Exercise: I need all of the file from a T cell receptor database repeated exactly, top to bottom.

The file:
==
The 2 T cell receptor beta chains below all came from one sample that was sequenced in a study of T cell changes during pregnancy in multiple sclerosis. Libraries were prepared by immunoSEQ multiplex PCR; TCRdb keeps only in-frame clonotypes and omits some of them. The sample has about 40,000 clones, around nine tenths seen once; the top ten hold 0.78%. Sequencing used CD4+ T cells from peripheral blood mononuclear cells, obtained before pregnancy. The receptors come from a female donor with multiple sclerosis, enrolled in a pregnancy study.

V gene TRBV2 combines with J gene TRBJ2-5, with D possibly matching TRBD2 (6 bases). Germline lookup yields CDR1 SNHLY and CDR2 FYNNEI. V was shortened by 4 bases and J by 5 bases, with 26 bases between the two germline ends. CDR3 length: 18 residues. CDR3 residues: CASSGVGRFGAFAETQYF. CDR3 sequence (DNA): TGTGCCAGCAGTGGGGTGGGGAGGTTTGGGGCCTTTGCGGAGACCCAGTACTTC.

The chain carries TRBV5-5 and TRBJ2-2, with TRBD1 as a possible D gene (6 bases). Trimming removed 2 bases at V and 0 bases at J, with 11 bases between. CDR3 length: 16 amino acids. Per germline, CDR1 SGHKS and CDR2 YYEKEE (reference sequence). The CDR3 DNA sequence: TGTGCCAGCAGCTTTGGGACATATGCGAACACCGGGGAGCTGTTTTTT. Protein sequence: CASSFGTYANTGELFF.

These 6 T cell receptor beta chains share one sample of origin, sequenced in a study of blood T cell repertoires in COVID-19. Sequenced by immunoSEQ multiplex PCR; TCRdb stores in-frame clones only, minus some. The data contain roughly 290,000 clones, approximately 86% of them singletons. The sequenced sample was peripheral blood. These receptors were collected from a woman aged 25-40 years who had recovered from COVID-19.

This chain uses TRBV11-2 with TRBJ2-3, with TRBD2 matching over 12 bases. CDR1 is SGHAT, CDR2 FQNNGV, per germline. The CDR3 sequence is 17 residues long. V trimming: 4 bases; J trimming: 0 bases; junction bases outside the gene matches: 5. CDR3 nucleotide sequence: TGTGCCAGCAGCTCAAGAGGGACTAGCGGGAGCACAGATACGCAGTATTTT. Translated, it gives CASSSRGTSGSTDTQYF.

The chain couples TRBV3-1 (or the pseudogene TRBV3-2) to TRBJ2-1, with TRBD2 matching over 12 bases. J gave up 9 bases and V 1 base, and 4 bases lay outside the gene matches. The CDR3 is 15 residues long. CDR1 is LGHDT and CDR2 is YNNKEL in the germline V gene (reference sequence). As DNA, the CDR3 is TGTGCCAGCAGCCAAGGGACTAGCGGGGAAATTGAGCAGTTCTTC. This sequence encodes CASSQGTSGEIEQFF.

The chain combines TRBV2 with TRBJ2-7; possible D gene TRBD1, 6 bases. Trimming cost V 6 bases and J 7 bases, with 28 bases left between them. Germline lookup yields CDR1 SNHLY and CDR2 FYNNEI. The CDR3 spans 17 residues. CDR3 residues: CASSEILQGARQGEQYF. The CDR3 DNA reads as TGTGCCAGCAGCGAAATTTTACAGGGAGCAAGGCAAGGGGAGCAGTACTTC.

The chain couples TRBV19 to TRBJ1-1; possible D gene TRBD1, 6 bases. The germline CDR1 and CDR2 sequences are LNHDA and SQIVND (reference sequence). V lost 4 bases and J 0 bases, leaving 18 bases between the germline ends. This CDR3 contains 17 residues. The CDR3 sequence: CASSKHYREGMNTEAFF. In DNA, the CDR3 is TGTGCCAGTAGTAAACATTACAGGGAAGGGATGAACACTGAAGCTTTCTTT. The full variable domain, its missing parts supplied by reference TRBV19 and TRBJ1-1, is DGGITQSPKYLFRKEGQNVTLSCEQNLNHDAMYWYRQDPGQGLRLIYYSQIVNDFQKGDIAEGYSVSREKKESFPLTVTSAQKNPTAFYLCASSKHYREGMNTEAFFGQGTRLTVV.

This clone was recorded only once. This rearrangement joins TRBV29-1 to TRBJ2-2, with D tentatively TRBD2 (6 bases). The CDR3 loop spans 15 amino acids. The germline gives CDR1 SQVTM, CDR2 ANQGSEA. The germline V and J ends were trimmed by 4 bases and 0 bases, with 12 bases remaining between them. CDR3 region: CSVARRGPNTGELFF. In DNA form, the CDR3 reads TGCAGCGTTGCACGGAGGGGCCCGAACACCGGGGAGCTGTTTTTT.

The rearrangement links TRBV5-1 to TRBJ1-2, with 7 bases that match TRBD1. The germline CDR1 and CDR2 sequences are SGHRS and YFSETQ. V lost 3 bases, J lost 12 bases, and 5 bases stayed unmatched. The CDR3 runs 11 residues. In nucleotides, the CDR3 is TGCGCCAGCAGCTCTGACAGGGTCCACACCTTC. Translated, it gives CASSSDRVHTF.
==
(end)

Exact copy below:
The 2 T cell receptor beta chains below all came from one sample that was sequenced in a study of T cell changes during pregnancy in multiple sclerosis. Libraries were prepared by immunoSEQ multiplex PCR; TCRdb keeps only in-frame clonotypes and omits some of them. The sample has about 40,000 clones, around nine tenths seen once; the top ten hold 0.78%. Sequencing used CD4+ T cells from peripheral blood mononuclear cells, obtained before pregnancy. The receptors come from a female donor with multiple sclerosis, enrolled in a pregnancy study.

V gene TRBV2 combines with J gene TRBJ2-5, with D possibly matching TRBD2 (6 bases). Germline lookup yields CDR1 SNHLY and CDR2 FYNNEI. V was shortened by 4 bases and J by 5 bases, with 26 bases between the two germline ends. CDR3 length: 18 residues. CDR3 residues: CASSGVGRFGAFAETQYF. CDR3 sequence (DNA): TGTGCCAGCAGTGGGGTGGGGAGGTTTGGGGCCTTTGCGGAGACCCAGTACTTC.

The chain carries TRBV5-5 and TRBJ2-2, with TRBD1 as a possible D gene (6 bases). Trimming removed 2 bases at V and 0 bases at J, with 11 bases between. CDR3 length: 16 amino acids. Per germline, CDR1 SGHKS and CDR2 YYEKEE (reference sequence). The CDR3 DNA sequence: TGTGCCAGCAGCTTTGGGACATATGCGAACACCGGGGAGCTGTTTTTT. Protein sequence: CASSFGTYANTGELFF.

These 6 T cell receptor beta chains share one sample of origin, sequenced in a study of blood T cell repertoires in COVID-19. Sequenced by immunoSEQ multiplex PCR; TCRdb stores in-frame clones only, minus some. The data contain roughly 290,000 clones, approximately 86% of them singletons. The sequenced sample was peripheral blood. These receptors were collected from a woman aged 25-40 years who had recovered from COVID-19.

This chain uses TRBV11-2 with TRBJ2-3, with TRBD2 matching over 12 bases. CDR1 is SGHAT, CDR2 FQNNGV, per germline. The CDR3 sequence is 17 residues long. V trimming: 4 bases; J trimming: 0 bases; junction bases outside the gene matches: 5. CDR3 nucleotide sequence: TGTGCCAGCAGCTCAAGAGGGACTAGCGGGAGCACAGATACGCAGTATTTT. Translated, it gives CASSSRGTSGSTDTQYF.

The chain couples TRBV3-1 (or the pseudogene TRBV3-2) to TRBJ2-1, with TRBD2 matching over 12 bases. J gave up 9 bases and V 1 base, and 4 bases lay outside the gene matches. The CDR3 is 15 residues long. CDR1 is LGHDT and CDR2 is YNNKEL in the germline V gene (reference sequence). As DNA, the CDR3 is TGTGCCAGCAGCCAAGGGACTAGCGGGGAAATTGAGCAGTTCTTC. This sequence encodes CASSQGTSGEIEQFF.

The chain combines TRBV2 with TRBJ2-7; possible D gene TRBD1, 6 bases. Trimming cost V 6 bases and J 7 bases, with 28 bases left between them. Germline lookup yields CDR1 SNHLY and CDR2 FYNNEI. The CDR3 spans 17 residues. CDR3 residues: CASSEILQGARQGEQYF. The CDR3 DNA reads as TGTGCCAGCAGCGAAATTTTACAGGGAGCAAGGCAAGGGGAGCAGTACTTC.

The chain couples TRBV19 to TRBJ1-1; possible D gene TRBD1, 6 bases. The germline CDR1 and CDR2 sequences are LNHDA and SQIVND (reference sequence). V lost 4 bases and J 0 bases, leaving 18 bases between the germline ends. This CDR3 contains 17 residues. The CDR3 sequence: CASSKHYREGMNTEAFF. In DNA, the CDR3 is TGTGCCAGTAGTAAACATTACAGGGAAGGGATGAACACTGAAGCTTTCTTT. The full variable domain, its missing parts supplied by reference TRBV19 and TRBJ1-1, is DGGITQSPKYLFRKEGQNVTLSCEQNLNHDAMYWYRQDPGQGLRLIYYSQIVNDFQKGDIAEGYSVSREKKESFPLTVTSAQKNPTAFYLCASSKHYREGMNTEAFFGQGTRLTVV.

This clone was recorded only once. This rearrangement joins TRBV29-1 to TRBJ2-2, with D tentatively TRBD2 (6 bases). The CDR3 loop spans 15 amino acids. The germline gives CDR1 SQVTM, CDR2 ANQGSEA. The germline V and J ends were trimmed by 4 bases and 0 bases, with 12 bases remaining between them. CDR3 region: CSVARRGPNTGELFF. In DNA form, the CDR3 reads TGCAGCGTTGCACGGAGGGGCCCGAACACCGGGGAGCTGTTTTTT.

The rearrangement links TRBV5-1 to TRBJ1-2, with 7 bases that match TRBD1. The germline CDR1 and CDR2 sequences are SGHRS and YFSETQ. V lost 3 bases, J lost 12 bases, and 5 bases stayed unmatched. The CDR3 runs 11 residues. In nucleotides, the CDR3 is TGCGCCAGCAGCTCTGACAGGGTCCACACCTTC. Translated, it gives CASSSDRVHTF.